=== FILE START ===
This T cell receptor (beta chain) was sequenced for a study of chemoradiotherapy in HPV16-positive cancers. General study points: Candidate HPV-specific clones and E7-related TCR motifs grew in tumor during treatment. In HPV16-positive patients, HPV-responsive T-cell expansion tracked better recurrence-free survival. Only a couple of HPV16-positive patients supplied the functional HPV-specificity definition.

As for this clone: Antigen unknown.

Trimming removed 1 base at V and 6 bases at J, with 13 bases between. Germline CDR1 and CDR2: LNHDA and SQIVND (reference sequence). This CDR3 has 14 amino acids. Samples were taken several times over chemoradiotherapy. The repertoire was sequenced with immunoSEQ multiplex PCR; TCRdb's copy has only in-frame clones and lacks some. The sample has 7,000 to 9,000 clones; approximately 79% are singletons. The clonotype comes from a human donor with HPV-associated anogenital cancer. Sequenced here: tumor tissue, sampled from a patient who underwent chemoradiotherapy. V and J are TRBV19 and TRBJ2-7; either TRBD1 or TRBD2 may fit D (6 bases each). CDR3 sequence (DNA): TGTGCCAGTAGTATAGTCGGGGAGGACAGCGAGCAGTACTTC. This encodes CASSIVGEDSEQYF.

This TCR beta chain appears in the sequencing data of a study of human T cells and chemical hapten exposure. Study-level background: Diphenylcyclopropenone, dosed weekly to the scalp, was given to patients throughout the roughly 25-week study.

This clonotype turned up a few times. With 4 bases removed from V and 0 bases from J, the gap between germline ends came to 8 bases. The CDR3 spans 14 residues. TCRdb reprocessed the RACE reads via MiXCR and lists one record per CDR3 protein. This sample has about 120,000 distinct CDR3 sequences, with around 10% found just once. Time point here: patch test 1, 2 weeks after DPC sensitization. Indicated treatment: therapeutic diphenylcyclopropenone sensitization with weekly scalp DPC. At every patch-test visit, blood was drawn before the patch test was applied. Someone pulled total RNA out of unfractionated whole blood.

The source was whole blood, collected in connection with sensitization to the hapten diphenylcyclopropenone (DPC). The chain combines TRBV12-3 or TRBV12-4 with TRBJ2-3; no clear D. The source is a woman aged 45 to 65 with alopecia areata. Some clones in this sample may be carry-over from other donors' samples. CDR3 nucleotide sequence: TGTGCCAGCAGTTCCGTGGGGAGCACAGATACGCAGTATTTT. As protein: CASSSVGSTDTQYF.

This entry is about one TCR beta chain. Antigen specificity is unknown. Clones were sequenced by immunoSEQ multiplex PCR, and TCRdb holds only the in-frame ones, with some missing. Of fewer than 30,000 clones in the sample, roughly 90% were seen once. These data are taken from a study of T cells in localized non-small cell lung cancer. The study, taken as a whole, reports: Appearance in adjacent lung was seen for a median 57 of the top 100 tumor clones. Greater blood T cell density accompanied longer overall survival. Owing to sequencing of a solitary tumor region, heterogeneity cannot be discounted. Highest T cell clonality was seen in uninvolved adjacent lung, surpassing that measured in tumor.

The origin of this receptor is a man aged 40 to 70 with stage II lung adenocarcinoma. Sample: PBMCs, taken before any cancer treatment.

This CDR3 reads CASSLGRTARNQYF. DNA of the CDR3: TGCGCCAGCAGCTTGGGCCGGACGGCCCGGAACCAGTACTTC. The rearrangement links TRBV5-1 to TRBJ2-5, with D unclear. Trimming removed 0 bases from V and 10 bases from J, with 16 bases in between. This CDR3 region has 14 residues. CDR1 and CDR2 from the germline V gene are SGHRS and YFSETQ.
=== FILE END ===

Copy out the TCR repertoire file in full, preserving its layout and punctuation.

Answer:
This T cell receptor (beta chain) was sequenced for a study of chemoradiotherapy in HPV16-positive cancers. General study points: Candidate HPV-specific clones and E7-related TCR motifs grew in tumor during treatment. In HPV16-positive patients, HPV-responsive T-cell expansion tracked better recurrence-free survival. Only a couple of HPV16-positive patients supplied the functional HPV-specificity definition.

As for this clone: Antigen unknown.

Trimming removed 1 base at V and 6 bases at J, with 13 bases between. Germline CDR1 and CDR2: LNHDA and SQIVND (reference sequence). This CDR3 has 14 amino acids. Samples were taken several times over chemoradiotherapy. The repertoire was sequenced with immunoSEQ multiplex PCR; TCRdb's copy has only in-frame clones and lacks some. The sample has 7,000 to 9,000 clones; approximately 79% are singletons. The clonotype comes from a human donor with HPV-associated anogenital cancer. Sequenced here: tumor tissue, sampled from a patient who underwent chemoradiotherapy. V and J are TRBV19 and TRBJ2-7; either TRBD1 or TRBD2 may fit D (6 bases each). CDR3 sequence (DNA): TGTGCCAGTAGTATAGTCGGGGAGGACAGCGAGCAGTACTTC. This encodes CASSIVGEDSEQYF.

This TCR beta chain appears in the sequencing data of a study of human T cells and chemical hapten exposure. Study-level background: Diphenylcyclopropenone, dosed weekly to the scalp, was given to patients throughout the roughly 25-week study.

This clonotype turned up a few times. With 4 bases removed from V and 0 bases from J, the gap between germline ends came to 8 bases. The CDR3 spans 14 residues. TCRdb reprocessed the RACE reads via MiXCR and lists one record per CDR3 protein. This sample has about 120,000 distinct CDR3 sequences, with around 10% found just once. Time point here: patch test 1, 2 weeks after DPC sensitization. Indicated treatment: therapeutic diphenylcyclopropenone sensitization with weekly scalp DPC. At every patch-test visit, blood was drawn before the patch test was applied. Someone pulled total RNA out of unfractionated whole blood.

The source was whole blood, collected in connection with sensitization to the hapten diphenylcyclopropenone (DPC). The chain combines TRBV12-3 or TRBV12-4 with TRBJ2-3; no clear D. The source is a woman aged 45 to 65 with alopecia areata. Some clones in this sample may be carry-over from other donors' samples. CDR3 nucleotide sequence: TGTGCCAGCAGTTCCGTGGGGAGCACAGATACGCAGTATTTT. As protein: CASSSVGSTDTQYF.

This entry is about one TCR beta chain. Antigen specificity is unknown. Clones were sequenced by immunoSEQ multiplex PCR, and TCRdb holds only the in-frame ones, with some missing. Of fewer than 30,000 clones in the sample, roughly 90% were seen once. These data are taken from a study of T cells in localized non-small cell lung cancer. The study, taken as a whole, reports: Appearance in adjacent lung was seen for a median 57 of the top 100 tumor clones. Greater blood T cell density accompanied longer overall survival. Owing to sequencing of a solitary tumor region, heterogeneity cannot be discounted. Highest T cell clonality was seen in uninvolved adjacent lung, surpassing that measured in tumor.

The origin of this receptor is a man aged 40 to 70 with stage II lung adenocarcinoma. Sample: PBMCs, taken before any cancer treatment.

This CDR3 reads CASSLGRTARNQYF. DNA of the CDR3: TGCGCCAGCAGCTTGGGCCGGACGGCCCGGAACCAGTACTTC. The rearrangement links TRBV5-1 to TRBJ2-5, with D unclear. Trimming removed 0 bases from V and 10 bases from J, with 16 bases in between. This CDR3 region has 14 residues. CDR1 and CDR2 from the germline V gene are SGHRS and YFSETQ.